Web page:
Neurons display an incredible diversity of morphologies, yet neurons of a given type have characteristic forms, especially in regard to dendritic architecture. Remarkably, although dendrite arborization patterns are a hallmark of neuronal type, how neurons first establish and later maintain dendrite coverage of their receptive field remains largely unknown. My laboratory will use genetic, cell-biological, and genomic analyses to study maintenance of dendritic coverage using the Drosophila peripheral nervous system (PNS) as a model system.
How do neurons maintain type-specific dendritic coverage of their receptive field? PNS neurons maintain type-specific dendritic coverage of the larval body wall, providing a genetically tractable system to study dendrite maintenance. My lab will use a mosaic genetic screen to identify cell-autonomous regulators of the process. We hope to address several key questions about the phenomenon, including the following: Do different types of neurons maintain dendrite coverage by shared or distinct mechanisms? Are similar genes required for establishment and maintenance of recepetive field coverage? Can dendrite coverage be regenerated?
How do neurons maintain dendritic coverage even as the receptive field changes? In some situations, as in sensory systems of growing animals, neurons need to adjust their dendrite arbors to match changes of the receptive field, a phenomenon we refer to as scaling of dendrite arbors. We found that dendrite scaling involves signaling between neurons and their substrate (epithelial cells), therefore we will attempt to characterize the signals that regulate dendrite ìscalingî and how neurons respond to these signals.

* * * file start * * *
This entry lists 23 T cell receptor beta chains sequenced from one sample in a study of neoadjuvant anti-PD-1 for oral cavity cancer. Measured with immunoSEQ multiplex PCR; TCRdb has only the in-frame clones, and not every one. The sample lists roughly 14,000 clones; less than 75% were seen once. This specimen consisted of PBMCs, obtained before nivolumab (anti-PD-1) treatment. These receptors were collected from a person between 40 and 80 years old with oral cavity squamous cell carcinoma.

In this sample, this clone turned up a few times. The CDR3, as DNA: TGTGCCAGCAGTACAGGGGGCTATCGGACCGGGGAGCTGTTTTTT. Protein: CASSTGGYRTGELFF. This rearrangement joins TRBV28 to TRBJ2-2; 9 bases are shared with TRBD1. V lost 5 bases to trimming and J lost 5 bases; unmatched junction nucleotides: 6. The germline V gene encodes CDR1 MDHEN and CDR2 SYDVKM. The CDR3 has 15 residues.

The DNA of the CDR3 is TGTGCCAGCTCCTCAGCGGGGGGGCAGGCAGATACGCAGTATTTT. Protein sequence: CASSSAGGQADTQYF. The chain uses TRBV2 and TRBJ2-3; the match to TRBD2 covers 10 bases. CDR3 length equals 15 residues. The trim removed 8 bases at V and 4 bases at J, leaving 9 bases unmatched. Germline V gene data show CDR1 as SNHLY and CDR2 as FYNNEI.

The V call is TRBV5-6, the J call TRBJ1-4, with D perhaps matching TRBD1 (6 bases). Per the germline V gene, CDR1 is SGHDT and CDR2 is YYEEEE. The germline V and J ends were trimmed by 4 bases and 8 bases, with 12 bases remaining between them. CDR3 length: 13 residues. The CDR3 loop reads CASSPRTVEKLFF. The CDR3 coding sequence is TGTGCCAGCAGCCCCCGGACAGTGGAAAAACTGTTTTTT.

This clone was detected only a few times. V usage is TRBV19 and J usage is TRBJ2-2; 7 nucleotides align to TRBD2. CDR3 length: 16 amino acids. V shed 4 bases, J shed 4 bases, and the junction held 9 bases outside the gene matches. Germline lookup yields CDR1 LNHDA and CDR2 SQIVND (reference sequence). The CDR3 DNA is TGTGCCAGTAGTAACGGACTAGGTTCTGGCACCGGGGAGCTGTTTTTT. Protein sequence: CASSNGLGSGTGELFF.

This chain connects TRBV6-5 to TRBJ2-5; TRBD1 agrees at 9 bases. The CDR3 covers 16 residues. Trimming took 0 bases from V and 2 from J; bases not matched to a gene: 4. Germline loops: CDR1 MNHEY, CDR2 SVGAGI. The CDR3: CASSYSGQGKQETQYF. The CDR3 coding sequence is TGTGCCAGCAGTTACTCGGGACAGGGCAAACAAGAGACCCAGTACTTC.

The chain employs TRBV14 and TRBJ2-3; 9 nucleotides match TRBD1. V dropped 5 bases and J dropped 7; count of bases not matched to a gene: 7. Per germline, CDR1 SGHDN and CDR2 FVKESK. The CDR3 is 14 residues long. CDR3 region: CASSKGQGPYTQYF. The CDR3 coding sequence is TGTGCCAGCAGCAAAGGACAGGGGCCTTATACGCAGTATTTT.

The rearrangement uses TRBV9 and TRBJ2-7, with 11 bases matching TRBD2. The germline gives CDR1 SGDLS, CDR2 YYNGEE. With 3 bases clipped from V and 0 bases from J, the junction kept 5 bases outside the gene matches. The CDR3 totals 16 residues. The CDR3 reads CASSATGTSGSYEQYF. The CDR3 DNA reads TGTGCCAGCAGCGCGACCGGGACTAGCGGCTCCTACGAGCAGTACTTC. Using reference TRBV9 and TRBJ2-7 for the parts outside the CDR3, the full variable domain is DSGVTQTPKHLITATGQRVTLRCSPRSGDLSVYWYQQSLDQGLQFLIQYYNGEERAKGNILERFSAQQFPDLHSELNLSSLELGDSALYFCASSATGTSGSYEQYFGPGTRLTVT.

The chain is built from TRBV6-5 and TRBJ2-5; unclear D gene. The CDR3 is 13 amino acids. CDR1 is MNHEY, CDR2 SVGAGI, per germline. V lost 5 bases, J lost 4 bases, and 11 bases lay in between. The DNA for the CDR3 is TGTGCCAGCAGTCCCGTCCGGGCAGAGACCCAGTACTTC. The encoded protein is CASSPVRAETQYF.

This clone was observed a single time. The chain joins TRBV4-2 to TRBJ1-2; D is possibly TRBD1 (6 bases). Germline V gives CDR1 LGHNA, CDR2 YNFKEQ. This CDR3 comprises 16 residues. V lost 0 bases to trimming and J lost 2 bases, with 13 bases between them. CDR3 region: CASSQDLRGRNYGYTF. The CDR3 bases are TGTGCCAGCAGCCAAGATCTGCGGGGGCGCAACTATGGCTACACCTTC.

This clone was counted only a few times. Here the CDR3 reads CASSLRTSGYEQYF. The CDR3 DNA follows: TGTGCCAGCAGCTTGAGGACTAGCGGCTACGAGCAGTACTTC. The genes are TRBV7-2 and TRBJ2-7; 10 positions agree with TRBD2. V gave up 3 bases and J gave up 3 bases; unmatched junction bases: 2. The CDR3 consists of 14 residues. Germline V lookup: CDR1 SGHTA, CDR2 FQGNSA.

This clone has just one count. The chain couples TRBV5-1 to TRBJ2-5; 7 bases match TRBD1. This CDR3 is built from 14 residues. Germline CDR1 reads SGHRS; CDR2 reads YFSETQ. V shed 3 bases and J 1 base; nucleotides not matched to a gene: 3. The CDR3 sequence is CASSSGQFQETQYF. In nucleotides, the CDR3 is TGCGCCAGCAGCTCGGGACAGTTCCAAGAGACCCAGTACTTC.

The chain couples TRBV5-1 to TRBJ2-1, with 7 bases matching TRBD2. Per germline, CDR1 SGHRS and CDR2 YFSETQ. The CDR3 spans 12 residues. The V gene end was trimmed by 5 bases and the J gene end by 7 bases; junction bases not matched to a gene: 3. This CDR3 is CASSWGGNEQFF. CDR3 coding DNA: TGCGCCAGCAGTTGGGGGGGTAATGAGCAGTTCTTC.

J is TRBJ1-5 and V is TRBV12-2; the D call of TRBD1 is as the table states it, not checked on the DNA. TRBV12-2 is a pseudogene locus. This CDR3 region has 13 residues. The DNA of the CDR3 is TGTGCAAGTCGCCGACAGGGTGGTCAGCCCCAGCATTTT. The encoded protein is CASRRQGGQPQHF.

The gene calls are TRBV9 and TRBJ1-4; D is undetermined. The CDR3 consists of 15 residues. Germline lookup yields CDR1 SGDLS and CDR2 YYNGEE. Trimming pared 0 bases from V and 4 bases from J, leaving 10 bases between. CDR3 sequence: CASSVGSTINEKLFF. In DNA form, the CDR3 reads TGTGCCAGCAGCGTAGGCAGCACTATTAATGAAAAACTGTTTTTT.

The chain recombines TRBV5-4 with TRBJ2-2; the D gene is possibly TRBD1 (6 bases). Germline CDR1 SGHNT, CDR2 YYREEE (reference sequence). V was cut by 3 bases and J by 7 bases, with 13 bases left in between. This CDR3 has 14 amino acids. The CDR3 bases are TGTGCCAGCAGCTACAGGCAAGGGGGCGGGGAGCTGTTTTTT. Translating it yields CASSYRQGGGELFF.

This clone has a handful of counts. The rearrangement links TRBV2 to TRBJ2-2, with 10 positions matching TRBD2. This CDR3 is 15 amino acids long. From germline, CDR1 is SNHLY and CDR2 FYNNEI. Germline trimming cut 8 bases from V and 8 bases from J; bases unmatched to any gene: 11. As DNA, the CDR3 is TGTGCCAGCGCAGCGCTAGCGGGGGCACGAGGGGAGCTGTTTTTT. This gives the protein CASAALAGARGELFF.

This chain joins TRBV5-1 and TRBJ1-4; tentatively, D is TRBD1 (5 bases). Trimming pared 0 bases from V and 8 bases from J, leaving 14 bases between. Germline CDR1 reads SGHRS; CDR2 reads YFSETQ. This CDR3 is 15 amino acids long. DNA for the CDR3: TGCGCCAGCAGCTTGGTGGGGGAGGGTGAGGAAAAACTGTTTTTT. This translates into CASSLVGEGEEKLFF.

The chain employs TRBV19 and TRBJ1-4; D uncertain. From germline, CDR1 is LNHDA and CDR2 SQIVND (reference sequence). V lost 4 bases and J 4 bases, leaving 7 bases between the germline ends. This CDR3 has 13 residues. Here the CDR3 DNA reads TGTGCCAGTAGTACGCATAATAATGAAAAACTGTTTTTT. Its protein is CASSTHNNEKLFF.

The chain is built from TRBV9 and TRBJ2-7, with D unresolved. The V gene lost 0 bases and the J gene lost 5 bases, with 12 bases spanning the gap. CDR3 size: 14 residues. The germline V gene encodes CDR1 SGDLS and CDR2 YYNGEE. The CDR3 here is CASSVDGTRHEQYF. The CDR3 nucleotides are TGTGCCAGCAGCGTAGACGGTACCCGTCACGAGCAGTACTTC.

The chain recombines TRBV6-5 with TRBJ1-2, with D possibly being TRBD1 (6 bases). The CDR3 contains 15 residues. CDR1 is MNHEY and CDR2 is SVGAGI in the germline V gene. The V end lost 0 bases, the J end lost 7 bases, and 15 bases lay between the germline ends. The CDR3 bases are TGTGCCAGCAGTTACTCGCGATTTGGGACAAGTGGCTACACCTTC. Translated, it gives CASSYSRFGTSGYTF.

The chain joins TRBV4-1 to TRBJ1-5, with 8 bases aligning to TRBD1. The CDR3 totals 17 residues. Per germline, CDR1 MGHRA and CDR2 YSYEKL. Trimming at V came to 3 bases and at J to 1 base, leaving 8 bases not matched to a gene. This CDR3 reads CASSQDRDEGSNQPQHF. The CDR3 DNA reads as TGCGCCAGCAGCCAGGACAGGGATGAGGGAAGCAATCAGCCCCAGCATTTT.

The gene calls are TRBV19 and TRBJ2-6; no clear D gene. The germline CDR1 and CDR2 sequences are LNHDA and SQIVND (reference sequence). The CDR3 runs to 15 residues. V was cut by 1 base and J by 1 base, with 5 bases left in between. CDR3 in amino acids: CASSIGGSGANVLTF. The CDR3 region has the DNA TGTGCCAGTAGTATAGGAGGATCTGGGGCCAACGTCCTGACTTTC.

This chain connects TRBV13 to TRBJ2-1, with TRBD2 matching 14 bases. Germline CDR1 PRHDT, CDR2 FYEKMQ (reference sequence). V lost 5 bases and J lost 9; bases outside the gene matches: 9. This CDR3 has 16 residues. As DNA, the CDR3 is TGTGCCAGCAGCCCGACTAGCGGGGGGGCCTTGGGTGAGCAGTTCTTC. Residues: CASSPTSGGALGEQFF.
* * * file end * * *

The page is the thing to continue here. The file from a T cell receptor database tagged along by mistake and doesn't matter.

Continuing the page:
Do changes in gene expression accompany different stages of neuronal development? Transcriptional regulation underlies many developmental events in neurons. We will use microarrays to characterize the developmental transcriptome in PNS neurons. Using this approach, we have identified developmentally regulated transcriptional programs, and my lab will investigate how these transcriptional programs regulate developmental transitions in post-mitotic neurons.
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Fred Hutch | University of Washington
Institute for Systems Biology (ISB)| Center for Infectious Disease Research